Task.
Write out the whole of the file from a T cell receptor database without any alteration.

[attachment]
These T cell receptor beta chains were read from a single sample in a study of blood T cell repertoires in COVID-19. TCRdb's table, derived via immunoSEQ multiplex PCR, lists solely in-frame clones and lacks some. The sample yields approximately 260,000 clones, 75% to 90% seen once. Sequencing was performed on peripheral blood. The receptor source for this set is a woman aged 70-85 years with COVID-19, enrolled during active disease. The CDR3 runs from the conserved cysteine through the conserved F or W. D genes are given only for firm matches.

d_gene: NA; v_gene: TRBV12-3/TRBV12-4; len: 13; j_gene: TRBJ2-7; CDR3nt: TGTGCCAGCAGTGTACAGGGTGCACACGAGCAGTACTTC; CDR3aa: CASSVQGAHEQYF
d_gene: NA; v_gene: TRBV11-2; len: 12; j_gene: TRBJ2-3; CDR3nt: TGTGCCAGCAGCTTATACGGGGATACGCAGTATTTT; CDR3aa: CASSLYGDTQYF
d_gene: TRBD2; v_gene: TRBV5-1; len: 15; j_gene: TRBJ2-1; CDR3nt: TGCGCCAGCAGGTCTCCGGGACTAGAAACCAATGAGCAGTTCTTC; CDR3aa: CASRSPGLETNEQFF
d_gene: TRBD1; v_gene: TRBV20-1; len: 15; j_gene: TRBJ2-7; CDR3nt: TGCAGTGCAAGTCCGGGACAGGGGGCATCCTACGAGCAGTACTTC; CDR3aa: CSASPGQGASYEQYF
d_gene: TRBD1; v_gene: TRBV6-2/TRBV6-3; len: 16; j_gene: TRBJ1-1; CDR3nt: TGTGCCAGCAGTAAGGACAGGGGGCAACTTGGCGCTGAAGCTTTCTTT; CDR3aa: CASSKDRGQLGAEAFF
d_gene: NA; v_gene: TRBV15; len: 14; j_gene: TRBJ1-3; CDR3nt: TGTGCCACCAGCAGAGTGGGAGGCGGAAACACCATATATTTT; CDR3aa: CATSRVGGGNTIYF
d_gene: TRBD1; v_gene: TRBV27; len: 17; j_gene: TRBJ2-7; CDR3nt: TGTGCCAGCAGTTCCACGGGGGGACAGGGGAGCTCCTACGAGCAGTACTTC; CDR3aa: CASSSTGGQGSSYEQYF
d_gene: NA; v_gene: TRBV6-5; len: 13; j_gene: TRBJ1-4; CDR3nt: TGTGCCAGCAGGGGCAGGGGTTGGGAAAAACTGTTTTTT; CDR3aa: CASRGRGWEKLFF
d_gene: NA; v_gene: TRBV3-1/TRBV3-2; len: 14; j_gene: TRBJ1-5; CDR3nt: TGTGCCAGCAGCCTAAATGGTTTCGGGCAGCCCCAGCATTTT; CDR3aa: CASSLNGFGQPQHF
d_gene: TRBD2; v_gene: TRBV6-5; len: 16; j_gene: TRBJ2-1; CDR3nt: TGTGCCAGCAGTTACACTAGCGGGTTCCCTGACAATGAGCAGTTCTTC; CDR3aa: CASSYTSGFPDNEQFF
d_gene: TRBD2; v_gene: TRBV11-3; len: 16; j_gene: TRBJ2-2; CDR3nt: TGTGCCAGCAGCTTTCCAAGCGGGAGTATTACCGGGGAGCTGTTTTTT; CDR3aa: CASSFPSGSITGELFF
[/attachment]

These T cell receptor beta chains were read from a single sample in a study of blood T cell repertoires in COVID-19. TCRdb's table, derived via immunoSEQ multiplex PCR, lists solely in-frame clones and lacks some. The sample yields approximately 260,000 clones, 75% to 90% seen once. Sequencing was performed on peripheral blood. The receptor source for this set is a woman aged 70-85 years with COVID-19, enrolled during active disease. The CDR3 runs from the conserved cysteine through the conserved F or W. D genes are given only for firm matches.

d_gene: NA; v_gene: TRBV12-3/TRBV12-4; len: 13; j_gene: TRBJ2-7; CDR3nt: TGTGCCAGCAGTGTACAGGGTGCACACGAGCAGTACTTC; CDR3aa: CASSVQGAHEQYF
d_gene: NA; v_gene: TRBV11-2; len: 12; j_gene: TRBJ2-3; CDR3nt: TGTGCCAGCAGCTTATACGGGGATACGCAGTATTTT; CDR3aa: CASSLYGDTQYF
d_gene: TRBD2; v_gene: TRBV5-1; len: 15; j_gene: TRBJ2-1; CDR3nt: TGCGCCAGCAGGTCTCCGGGACTAGAAACCAATGAGCAGTTCTTC; CDR3aa: CASRSPGLETNEQFF
d_gene: TRBD1; v_gene: TRBV20-1; len: 15; j_gene: TRBJ2-7; CDR3nt: TGCAGTGCAAGTCCGGGACAGGGGGCATCCTACGAGCAGTACTTC; CDR3aa: CSASPGQGASYEQYF
d_gene: TRBD1; v_gene: TRBV6-2/TRBV6-3; len: 16; j_gene: TRBJ1-1; CDR3nt: TGTGCCAGCAGTAAGGACAGGGGGCAACTTGGCGCTGAAGCTTTCTTT; CDR3aa: CASSKDRGQLGAEAFF
d_gene: NA; v_gene: TRBV15; len: 14; j_gene: TRBJ1-3; CDR3nt: TGTGCCACCAGCAGAGTGGGAGGCGGAAACACCATATATTTT; CDR3aa: CATSRVGGGNTIYF
d_gene: TRBD1; v_gene: TRBV27; len: 17; j_gene: TRBJ2-7; CDR3nt: TGTGCCAGCAGTTCCACGGGGGGACAGGGGAGCTCCTACGAGCAGTACTTC; CDR3aa: CASSSTGGQGSSYEQYF
d_gene: NA; v_gene: TRBV6-5; len: 13; j_gene: TRBJ1-4; CDR3nt: TGTGCCAGCAGGGGCAGGGGTTGGGAAAAACTGTTTTTT; CDR3aa: CASRGRGWEKLFF
d_gene: NA; v_gene: TRBV3-1/TRBV3-2; len: 14; j_gene: TRBJ1-5; CDR3nt: TGTGCCAGCAGCCTAAATGGTTTCGGGCAGCCCCAGCATTTT; CDR3aa: CASSLNGFGQPQHF
d_gene: TRBD2; v_gene: TRBV6-5; len: 16; j_gene: TRBJ2-1; CDR3nt: TGTGCCAGCAGTTACACTAGCGGGTTCCCTGACAATGAGCAGTTCTTC; CDR3aa: CASSYTSGFPDNEQFF
d_gene: TRBD2; v_gene: TRBV11-3; len: 16; j_gene: TRBJ2-2; CDR3nt: TGTGCCAGCAGCTTTCCAAGCGGGAGTATTACCGGGGAGCTGTTTTTT; CDR3aa: CASSFPSGSITGELFF